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Fluid Intelligence: Definition & Examples

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Instructor: Chris Clause

Chris is an educator with a background in psychology and counseling. He also holds a PhD in public affairs, and has worked as a counselor and teacher for community college students for more than 10 years.

In this lesson, you will learn to define fluid intelligence and give examples of its use in everyday situations. Following the lesson, you will have a chance to test your new knowledge with a short quiz.

What is Intelligence?

What is intelligence? Is it getting a perfect score on the ACT? Is it having the ability to play a complex piano sonata? Or does being able to solve complex puzzles make you intelligent? Actually, it is a little bit of all of these things and more.

As cognitive psychologists began to better understand intelligence, it quickly became clear that there are many distinct sub-types of intelligence. It is generally agreed that intelligence is not one thing, but rather intelligence comes in many forms and is comprised of a variety of cognitive skills and abilities.

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  • 0:00 What Is Intelligence?
  • 0:41 What Is Fluid Intelligence?
  • 2:37 Examples of Fluid Intelligence
  • 5:40 Lesson Summary
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What is Fluid Intelligence?

The study of intelligence and how we measure it is still a relatively new field, only around 100 years old. The intelligence quotient (IQ) was proposed as a way to measure a person's cognitive abilities as compared to others of the same age. When early theorists were assessing IQ, a variety of factors were taken into account, but initially only one score, or IQ, was derived. However, two people with the same IQ can function very differently, which led researchers to examine why these differences might exist in spite of the same overall IQ score. Raymond Cattell was one of the first psychologists to describe intelligence as being comprised of multiple constructs.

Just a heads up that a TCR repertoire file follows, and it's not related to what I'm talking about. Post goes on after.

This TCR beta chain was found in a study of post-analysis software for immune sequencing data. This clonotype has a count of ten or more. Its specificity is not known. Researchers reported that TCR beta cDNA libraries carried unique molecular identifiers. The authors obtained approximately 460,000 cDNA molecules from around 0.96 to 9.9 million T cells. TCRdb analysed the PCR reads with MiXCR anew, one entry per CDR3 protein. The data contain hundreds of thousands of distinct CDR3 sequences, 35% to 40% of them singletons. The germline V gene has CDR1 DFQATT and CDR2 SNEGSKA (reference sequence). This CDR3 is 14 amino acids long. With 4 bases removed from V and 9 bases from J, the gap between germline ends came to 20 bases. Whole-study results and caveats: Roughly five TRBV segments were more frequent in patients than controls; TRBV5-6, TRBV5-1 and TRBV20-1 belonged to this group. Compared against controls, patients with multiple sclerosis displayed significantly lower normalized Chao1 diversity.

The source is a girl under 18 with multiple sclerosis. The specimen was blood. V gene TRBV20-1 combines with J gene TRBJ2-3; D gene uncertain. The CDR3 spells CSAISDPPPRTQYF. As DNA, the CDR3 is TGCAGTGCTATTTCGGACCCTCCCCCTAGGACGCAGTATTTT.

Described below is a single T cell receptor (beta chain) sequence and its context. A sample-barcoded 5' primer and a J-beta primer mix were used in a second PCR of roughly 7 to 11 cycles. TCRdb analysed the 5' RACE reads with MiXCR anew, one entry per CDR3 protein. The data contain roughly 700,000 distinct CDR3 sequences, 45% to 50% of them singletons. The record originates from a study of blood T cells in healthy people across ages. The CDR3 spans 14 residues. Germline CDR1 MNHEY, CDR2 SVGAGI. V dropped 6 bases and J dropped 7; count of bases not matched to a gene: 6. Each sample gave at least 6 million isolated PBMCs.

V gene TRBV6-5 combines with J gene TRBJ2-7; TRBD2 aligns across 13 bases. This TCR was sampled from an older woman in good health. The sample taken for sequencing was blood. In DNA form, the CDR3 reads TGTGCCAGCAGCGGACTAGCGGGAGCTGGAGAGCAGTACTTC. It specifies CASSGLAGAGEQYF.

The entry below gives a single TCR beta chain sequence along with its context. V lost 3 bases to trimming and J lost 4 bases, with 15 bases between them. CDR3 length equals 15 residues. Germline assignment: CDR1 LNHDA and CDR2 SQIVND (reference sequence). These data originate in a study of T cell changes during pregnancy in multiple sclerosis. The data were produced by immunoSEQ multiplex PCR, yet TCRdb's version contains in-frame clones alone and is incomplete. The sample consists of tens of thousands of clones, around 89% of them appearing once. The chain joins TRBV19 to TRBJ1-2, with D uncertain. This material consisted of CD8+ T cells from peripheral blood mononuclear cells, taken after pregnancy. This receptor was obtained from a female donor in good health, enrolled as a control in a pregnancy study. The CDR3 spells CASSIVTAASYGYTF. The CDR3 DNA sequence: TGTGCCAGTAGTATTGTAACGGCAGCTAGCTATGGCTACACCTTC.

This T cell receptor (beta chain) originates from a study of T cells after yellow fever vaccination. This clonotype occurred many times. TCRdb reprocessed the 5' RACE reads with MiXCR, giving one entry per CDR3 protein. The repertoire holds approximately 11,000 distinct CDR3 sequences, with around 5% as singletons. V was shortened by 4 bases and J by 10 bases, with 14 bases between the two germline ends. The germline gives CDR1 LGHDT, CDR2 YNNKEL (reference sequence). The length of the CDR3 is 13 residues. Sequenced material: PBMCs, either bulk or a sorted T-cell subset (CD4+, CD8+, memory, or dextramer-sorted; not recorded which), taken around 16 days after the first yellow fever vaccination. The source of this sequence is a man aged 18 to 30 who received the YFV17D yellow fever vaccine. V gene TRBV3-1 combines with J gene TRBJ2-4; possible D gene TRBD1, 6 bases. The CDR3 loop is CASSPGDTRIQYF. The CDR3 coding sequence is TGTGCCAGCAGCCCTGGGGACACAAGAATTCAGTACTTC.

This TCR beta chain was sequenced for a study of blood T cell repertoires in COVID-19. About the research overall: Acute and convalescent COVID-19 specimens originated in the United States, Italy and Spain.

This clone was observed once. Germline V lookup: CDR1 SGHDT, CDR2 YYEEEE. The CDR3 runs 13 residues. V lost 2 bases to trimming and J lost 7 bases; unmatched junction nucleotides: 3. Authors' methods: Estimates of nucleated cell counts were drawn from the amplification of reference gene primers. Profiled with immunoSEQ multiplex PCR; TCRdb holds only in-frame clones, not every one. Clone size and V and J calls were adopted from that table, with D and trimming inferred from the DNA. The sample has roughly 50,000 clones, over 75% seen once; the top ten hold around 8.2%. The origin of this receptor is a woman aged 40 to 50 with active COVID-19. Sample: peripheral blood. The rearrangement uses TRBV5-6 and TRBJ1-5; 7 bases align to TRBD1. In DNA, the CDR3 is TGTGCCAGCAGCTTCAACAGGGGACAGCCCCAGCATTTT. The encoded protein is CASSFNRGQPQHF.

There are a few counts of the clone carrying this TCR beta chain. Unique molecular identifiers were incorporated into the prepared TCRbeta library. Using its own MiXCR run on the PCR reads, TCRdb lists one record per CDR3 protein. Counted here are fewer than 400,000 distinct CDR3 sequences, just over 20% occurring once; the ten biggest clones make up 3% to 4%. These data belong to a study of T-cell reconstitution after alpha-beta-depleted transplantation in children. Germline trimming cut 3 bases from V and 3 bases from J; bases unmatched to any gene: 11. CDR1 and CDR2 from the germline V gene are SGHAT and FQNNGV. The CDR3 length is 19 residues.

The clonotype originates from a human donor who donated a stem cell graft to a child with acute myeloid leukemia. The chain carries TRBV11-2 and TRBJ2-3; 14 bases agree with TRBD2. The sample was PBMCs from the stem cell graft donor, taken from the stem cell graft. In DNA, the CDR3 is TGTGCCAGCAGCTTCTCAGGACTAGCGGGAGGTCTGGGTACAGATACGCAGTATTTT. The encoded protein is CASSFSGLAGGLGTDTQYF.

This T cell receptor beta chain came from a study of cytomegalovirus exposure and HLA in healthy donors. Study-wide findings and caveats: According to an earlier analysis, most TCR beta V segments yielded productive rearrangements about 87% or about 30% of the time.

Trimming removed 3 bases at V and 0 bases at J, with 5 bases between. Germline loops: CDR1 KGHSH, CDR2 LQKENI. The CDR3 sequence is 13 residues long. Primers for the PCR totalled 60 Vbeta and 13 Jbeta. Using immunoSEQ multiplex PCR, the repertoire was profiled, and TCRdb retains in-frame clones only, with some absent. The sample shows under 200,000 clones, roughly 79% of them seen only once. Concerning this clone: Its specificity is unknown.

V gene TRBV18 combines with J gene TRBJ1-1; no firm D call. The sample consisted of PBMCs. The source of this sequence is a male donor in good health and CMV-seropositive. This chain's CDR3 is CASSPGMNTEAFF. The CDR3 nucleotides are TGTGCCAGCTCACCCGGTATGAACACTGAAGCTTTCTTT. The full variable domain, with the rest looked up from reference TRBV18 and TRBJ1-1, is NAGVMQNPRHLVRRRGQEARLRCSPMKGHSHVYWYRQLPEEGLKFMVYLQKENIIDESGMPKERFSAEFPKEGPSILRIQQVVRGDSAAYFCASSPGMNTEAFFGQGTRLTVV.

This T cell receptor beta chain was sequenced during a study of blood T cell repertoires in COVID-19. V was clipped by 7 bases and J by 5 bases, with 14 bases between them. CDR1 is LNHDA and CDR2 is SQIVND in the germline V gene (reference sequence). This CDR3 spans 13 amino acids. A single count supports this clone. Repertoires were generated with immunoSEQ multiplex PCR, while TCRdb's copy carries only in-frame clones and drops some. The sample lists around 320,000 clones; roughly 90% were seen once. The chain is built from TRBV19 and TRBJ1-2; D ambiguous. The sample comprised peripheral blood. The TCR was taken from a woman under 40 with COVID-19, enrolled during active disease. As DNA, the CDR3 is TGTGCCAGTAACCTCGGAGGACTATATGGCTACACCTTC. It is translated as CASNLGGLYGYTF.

Cattell proposed the idea that intelligence can be divided into two types, which he referred to as fluid and crystallized. Crystallized intelligence is what Cattell referred to as the ability to make use of acquired information or knowledge. Crystallized intelligence is still what many think of when they think of someone who is intelligent and is sometimes referred to as book smarts.

Fluid intelligence, on the other hand, has to do with the ability to be adaptable and solve problems, even in an unfamiliar situation. If you hear people talk about street smarts, they are more or less describing fluid intelligence. People who possess high levels of fluid intelligence are people who are good at solving problems and spend time thinking outside the box. Fluid intelligence gets its name from the non-linear nature of these thought processes, which are ever changing, just as the nature of fluid is always changing to adapt to the shape of its container. Fluid intelligence requires a sense of awareness and open-mindedness, neither of which are necessarily required of crystallized intelligence.

Examples of Fluid Intelligence

Let's look at a couple of examples to help drive home the meaning of fluid intelligence. As mentioned, fluid intelligence represents the ability to think on your feet, think outside the box, and develop creative approaches in new situations. As an example of fluid intelligence in action, think of your favorite modern luxury. Maybe it's the airplane or possibly something newer like Facebook. It doesn't really matter what it is; the people behind those creations possessed, among other things, a certain degree of fluid intelligence.

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